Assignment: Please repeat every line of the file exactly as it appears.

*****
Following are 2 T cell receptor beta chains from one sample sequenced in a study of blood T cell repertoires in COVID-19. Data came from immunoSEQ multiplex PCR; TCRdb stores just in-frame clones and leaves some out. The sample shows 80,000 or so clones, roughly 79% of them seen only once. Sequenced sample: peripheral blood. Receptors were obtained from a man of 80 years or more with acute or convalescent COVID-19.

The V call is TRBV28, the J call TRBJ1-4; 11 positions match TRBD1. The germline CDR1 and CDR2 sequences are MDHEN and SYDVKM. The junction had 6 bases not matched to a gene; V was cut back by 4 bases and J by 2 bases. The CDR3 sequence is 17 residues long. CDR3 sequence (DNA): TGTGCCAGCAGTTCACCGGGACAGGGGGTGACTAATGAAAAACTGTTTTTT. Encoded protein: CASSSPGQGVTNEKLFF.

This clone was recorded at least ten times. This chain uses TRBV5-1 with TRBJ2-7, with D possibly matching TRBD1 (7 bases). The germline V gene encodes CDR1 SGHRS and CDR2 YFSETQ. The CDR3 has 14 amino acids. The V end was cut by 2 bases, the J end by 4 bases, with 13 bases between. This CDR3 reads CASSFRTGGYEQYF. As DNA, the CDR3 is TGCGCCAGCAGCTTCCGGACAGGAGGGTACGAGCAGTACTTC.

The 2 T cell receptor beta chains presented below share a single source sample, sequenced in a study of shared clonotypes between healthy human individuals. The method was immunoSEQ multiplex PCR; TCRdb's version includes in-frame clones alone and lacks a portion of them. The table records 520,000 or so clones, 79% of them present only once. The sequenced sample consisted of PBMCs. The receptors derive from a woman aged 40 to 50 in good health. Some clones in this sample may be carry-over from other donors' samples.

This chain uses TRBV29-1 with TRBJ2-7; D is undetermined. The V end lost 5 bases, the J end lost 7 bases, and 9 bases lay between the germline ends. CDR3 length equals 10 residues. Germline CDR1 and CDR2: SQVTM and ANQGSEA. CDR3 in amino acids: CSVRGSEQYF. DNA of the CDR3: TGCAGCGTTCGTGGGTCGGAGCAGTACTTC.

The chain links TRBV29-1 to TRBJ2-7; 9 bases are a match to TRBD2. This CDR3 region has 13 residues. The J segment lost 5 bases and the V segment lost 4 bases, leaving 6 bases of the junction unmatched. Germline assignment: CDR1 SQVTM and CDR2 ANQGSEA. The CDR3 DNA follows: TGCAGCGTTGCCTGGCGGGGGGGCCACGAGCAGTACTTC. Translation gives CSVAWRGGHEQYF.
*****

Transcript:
Following are 2 T cell receptor beta chains from one sample sequenced in a study of blood T cell repertoires in COVID-19. Data came from immunoSEQ multiplex PCR; TCRdb stores just in-frame clones and leaves some out. The sample shows 80,000 or so clones, roughly 79% of them seen only once. Sequenced sample: peripheral blood. Receptors were obtained from a man of 80 years or more with acute or convalescent COVID-19.

The V call is TRBV28, the J call TRBJ1-4; 11 positions match TRBD1. The germline CDR1 and CDR2 sequences are MDHEN and SYDVKM. The junction had 6 bases not matched to a gene; V was cut back by 4 bases and J by 2 bases. The CDR3 sequence is 17 residues long. CDR3 sequence (DNA): TGTGCCAGCAGTTCACCGGGACAGGGGGTGACTAATGAAAAACTGTTTTTT. Encoded protein: CASSSPGQGVTNEKLFF.

This clone was recorded at least ten times. This chain uses TRBV5-1 with TRBJ2-7, with D possibly matching TRBD1 (7 bases). The germline V gene encodes CDR1 SGHRS and CDR2 YFSETQ. The CDR3 has 14 amino acids. The V end was cut by 2 bases, the J end by 4 bases, with 13 bases between. This CDR3 reads CASSFRTGGYEQYF. As DNA, the CDR3 is TGCGCCAGCAGCTTCCGGACAGGAGGGTACGAGCAGTACTTC.

The 2 T cell receptor beta chains presented below share a single source sample, sequenced in a study of shared clonotypes between healthy human individuals. The method was immunoSEQ multiplex PCR; TCRdb's version includes in-frame clones alone and lacks a portion of them. The table records 520,000 or so clones, 79% of them present only once. The sequenced sample consisted of PBMCs. The receptors derive from a woman aged 40 to 50 in good health. Some clones in this sample may be carry-over from other donors' samples.

This chain uses TRBV29-1 with TRBJ2-7; D is undetermined. The V end lost 5 bases, the J end lost 7 bases, and 9 bases lay between the germline ends. CDR3 length equals 10 residues. Germline CDR1 and CDR2: SQVTM and ANQGSEA. CDR3 in amino acids: CSVRGSEQYF. DNA of the CDR3: TGCAGCGTTCGTGGGTCGGAGCAGTACTTC.

The chain links TRBV29-1 to TRBJ2-7; 9 bases are a match to TRBD2. This CDR3 region has 13 residues. The J segment lost 5 bases and the V segment lost 4 bases, leaving 6 bases of the junction unmatched. Germline assignment: CDR1 SQVTM and CDR2 ANQGSEA. The CDR3 DNA follows: TGCAGCGTTGCCTGGCGGGGGGGCCACGAGCAGTACTTC. Translation gives CSVAWRGGHEQYF.